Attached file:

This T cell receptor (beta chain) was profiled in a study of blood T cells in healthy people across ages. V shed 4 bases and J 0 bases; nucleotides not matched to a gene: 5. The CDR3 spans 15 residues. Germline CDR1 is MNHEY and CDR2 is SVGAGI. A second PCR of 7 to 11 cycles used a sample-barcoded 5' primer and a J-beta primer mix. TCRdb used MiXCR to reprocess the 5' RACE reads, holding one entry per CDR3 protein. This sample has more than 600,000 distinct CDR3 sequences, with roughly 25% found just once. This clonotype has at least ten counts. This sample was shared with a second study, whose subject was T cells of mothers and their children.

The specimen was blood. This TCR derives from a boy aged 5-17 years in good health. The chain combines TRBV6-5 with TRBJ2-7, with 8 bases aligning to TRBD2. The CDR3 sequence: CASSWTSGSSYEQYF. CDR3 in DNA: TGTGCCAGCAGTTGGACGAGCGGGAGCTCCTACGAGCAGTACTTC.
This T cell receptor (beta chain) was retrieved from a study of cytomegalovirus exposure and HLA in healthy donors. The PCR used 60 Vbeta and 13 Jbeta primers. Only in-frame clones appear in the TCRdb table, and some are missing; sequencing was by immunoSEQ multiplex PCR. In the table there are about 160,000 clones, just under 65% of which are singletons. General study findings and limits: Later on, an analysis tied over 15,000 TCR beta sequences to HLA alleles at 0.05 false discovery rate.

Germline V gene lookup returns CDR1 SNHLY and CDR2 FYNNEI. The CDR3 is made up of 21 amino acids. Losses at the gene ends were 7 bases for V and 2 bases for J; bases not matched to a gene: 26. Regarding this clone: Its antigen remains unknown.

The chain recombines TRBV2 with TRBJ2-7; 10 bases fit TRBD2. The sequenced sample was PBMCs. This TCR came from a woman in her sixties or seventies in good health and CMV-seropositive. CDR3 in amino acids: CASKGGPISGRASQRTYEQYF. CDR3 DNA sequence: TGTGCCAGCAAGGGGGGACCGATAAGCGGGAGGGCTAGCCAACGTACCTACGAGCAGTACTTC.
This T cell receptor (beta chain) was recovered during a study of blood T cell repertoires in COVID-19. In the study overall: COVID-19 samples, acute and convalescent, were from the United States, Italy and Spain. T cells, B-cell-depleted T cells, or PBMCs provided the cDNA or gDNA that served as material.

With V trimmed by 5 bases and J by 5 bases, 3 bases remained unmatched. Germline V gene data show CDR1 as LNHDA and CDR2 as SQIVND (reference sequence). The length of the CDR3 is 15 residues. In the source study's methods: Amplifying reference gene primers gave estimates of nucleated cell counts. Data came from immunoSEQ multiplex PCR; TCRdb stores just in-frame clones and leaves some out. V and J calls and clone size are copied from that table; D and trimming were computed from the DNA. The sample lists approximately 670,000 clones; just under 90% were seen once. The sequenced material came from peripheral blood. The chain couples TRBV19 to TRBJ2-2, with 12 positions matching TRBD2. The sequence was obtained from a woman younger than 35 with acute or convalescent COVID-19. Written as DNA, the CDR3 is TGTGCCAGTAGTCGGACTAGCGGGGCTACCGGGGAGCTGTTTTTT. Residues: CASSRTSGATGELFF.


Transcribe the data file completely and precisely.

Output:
This T cell receptor (beta chain) was profiled in a study of blood T cells in healthy people across ages. V shed 4 bases and J 0 bases; nucleotides not matched to a gene: 5. The CDR3 spans 15 residues. Germline CDR1 is MNHEY and CDR2 is SVGAGI. A second PCR of 7 to 11 cycles used a sample-barcoded 5' primer and a J-beta primer mix. TCRdb used MiXCR to reprocess the 5' RACE reads, holding one entry per CDR3 protein. This sample has more than 600,000 distinct CDR3 sequences, with roughly 25% found just once. This clonotype has at least ten counts. This sample was shared with a second study, whose subject was T cells of mothers and their children.

The specimen was blood. This TCR derives from a boy aged 5-17 years in good health. The chain combines TRBV6-5 with TRBJ2-7, with 8 bases aligning to TRBD2. The CDR3 sequence: CASSWTSGSSYEQYF. CDR3 in DNA: TGTGCCAGCAGTTGGACGAGCGGGAGCTCCTACGAGCAGTACTTC.
This T cell receptor (beta chain) was retrieved from a study of cytomegalovirus exposure and HLA in healthy donors. The PCR used 60 Vbeta and 13 Jbeta primers. Only in-frame clones appear in the TCRdb table, and some are missing; sequencing was by immunoSEQ multiplex PCR. In the table there are about 160,000 clones, just under 65% of which are singletons. General study findings and limits: Later on, an analysis tied over 15,000 TCR beta sequences to HLA alleles at 0.05 false discovery rate.

Germline V gene lookup returns CDR1 SNHLY and CDR2 FYNNEI. The CDR3 is made up of 21 amino acids. Losses at the gene ends were 7 bases for V and 2 bases for J; bases not matched to a gene: 26. Regarding this clone: Its antigen remains unknown.

The chain recombines TRBV2 with TRBJ2-7; 10 bases fit TRBD2. The sequenced sample was PBMCs. This TCR came from a woman in her sixties or seventies in good health and CMV-seropositive. CDR3 in amino acids: CASKGGPISGRASQRTYEQYF. CDR3 DNA sequence: TGTGCCAGCAAGGGGGGACCGATAAGCGGGAGGGCTAGCCAACGTACCTACGAGCAGTACTTC.
This T cell receptor (beta chain) was recovered during a study of blood T cell repertoires in COVID-19. In the study overall: COVID-19 samples, acute and convalescent, were from the United States, Italy and Spain. T cells, B-cell-depleted T cells, or PBMCs provided the cDNA or gDNA that served as material.

With V trimmed by 5 bases and J by 5 bases, 3 bases remained unmatched. Germline V gene data show CDR1 as LNHDA and CDR2 as SQIVND (reference sequence). The length of the CDR3 is 15 residues. In the source study's methods: Amplifying reference gene primers gave estimates of nucleated cell counts. Data came from immunoSEQ multiplex PCR; TCRdb stores just in-frame clones and leaves some out. V and J calls and clone size are copied from that table; D and trimming were computed from the DNA. The sample lists approximately 670,000 clones; just under 90% were seen once. The sequenced material came from peripheral blood. The chain couples TRBV19 to TRBJ2-2, with 12 positions matching TRBD2. The sequence was obtained from a woman younger than 35 with acute or convalescent COVID-19. Written as DNA, the CDR3 is TGTGCCAGTAGTCGGACTAGCGGGGCTACCGGGGAGCTGTTTTTT. Residues: CASSRTSGATGELFF.